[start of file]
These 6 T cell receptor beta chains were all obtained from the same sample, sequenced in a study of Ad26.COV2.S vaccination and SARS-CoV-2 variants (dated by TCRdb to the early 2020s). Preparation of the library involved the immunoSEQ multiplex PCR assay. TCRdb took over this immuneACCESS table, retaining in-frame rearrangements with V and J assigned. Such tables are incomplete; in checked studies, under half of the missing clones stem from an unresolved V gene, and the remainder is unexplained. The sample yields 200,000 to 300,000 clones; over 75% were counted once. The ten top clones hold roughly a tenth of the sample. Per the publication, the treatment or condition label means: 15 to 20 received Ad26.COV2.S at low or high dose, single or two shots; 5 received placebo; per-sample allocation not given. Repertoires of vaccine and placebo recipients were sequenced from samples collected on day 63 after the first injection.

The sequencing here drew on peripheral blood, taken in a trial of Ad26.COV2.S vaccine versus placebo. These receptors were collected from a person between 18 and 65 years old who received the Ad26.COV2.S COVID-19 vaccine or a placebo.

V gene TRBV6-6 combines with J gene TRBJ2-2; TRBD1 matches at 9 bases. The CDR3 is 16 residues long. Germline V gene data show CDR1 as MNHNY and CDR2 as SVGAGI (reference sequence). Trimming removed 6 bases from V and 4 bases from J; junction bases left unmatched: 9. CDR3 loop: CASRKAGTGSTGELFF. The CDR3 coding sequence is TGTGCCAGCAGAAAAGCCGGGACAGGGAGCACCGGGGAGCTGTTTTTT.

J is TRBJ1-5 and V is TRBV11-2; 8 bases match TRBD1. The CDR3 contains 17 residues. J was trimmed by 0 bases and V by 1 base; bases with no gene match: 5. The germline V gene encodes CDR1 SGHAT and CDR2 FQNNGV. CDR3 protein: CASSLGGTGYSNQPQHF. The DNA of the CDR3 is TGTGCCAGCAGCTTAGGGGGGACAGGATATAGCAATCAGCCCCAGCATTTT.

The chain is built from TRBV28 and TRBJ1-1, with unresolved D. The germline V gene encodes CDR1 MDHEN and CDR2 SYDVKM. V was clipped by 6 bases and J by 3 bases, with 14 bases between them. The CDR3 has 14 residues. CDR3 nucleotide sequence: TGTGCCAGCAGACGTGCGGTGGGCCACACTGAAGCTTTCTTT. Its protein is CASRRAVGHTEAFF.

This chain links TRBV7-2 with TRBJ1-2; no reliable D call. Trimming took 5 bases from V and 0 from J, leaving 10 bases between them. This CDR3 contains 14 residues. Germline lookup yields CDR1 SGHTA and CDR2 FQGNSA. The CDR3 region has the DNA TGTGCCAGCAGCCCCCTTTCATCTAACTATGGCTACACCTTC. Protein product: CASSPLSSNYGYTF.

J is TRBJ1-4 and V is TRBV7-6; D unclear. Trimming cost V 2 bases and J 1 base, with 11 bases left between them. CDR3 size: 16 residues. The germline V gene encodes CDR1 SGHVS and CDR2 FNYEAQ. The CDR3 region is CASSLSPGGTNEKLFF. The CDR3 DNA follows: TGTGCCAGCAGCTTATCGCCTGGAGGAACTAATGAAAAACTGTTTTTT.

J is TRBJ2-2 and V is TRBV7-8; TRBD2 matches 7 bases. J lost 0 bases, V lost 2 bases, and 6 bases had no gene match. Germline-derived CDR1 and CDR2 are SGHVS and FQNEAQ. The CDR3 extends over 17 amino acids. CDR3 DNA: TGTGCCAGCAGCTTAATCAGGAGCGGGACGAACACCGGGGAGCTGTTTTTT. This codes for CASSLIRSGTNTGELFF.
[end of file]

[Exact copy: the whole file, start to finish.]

These 6 T cell receptor beta chains were all obtained from the same sample, sequenced in a study of Ad26.COV2.S vaccination and SARS-CoV-2 variants (dated by TCRdb to the early 2020s). Preparation of the library involved the immunoSEQ multiplex PCR assay. TCRdb took over this immuneACCESS table, retaining in-frame rearrangements with V and J assigned. Such tables are incomplete; in checked studies, under half of the missing clones stem from an unresolved V gene, and the remainder is unexplained. The sample yields 200,000 to 300,000 clones; over 75% were counted once. The ten top clones hold roughly a tenth of the sample. Per the publication, the treatment or condition label means: 15 to 20 received Ad26.COV2.S at low or high dose, single or two shots; 5 received placebo; per-sample allocation not given. Repertoires of vaccine and placebo recipients were sequenced from samples collected on day 63 after the first injection.

The sequencing here drew on peripheral blood, taken in a trial of Ad26.COV2.S vaccine versus placebo. These receptors were collected from a person between 18 and 65 years old who received the Ad26.COV2.S COVID-19 vaccine or a placebo.

V gene TRBV6-6 combines with J gene TRBJ2-2; TRBD1 matches at 9 bases. The CDR3 is 16 residues long. Germline V gene data show CDR1 as MNHNY and CDR2 as SVGAGI (reference sequence). Trimming removed 6 bases from V and 4 bases from J; junction bases left unmatched: 9. CDR3 loop: CASRKAGTGSTGELFF. The CDR3 coding sequence is TGTGCCAGCAGAAAAGCCGGGACAGGGAGCACCGGGGAGCTGTTTTTT.

J is TRBJ1-5 and V is TRBV11-2; 8 bases match TRBD1. The CDR3 contains 17 residues. J was trimmed by 0 bases and V by 1 base; bases with no gene match: 5. The germline V gene encodes CDR1 SGHAT and CDR2 FQNNGV. CDR3 protein: CASSLGGTGYSNQPQHF. The DNA of the CDR3 is TGTGCCAGCAGCTTAGGGGGGACAGGATATAGCAATCAGCCCCAGCATTTT.

The chain is built from TRBV28 and TRBJ1-1, with unresolved D. The germline V gene encodes CDR1 MDHEN and CDR2 SYDVKM. V was clipped by 6 bases and J by 3 bases, with 14 bases between them. The CDR3 has 14 residues. CDR3 nucleotide sequence: TGTGCCAGCAGACGTGCGGTGGGCCACACTGAAGCTTTCTTT. Its protein is CASRRAVGHTEAFF.

This chain links TRBV7-2 with TRBJ1-2; no reliable D call. Trimming took 5 bases from V and 0 from J, leaving 10 bases between them. This CDR3 contains 14 residues. Germline lookup yields CDR1 SGHTA and CDR2 FQGNSA. The CDR3 region has the DNA TGTGCCAGCAGCCCCCTTTCATCTAACTATGGCTACACCTTC. Protein product: CASSPLSSNYGYTF.

J is TRBJ1-4 and V is TRBV7-6; D unclear. Trimming cost V 2 bases and J 1 base, with 11 bases left between them. CDR3 size: 16 residues. The germline V gene encodes CDR1 SGHVS and CDR2 FNYEAQ. The CDR3 region is CASSLSPGGTNEKLFF. The CDR3 DNA follows: TGTGCCAGCAGCTTATCGCCTGGAGGAACTAATGAAAAACTGTTTTTT.

J is TRBJ2-2 and V is TRBV7-8; TRBD2 matches 7 bases. J lost 0 bases, V lost 2 bases, and 6 bases had no gene match. Germline-derived CDR1 and CDR2 are SGHVS and FQNEAQ. The CDR3 extends over 17 amino acids. CDR3 DNA: TGTGCCAGCAGCTTAATCAGGAGCGGGACGAACACCGGGGAGCTGTTTTTT. This codes for CASSLIRSGTNTGELFF.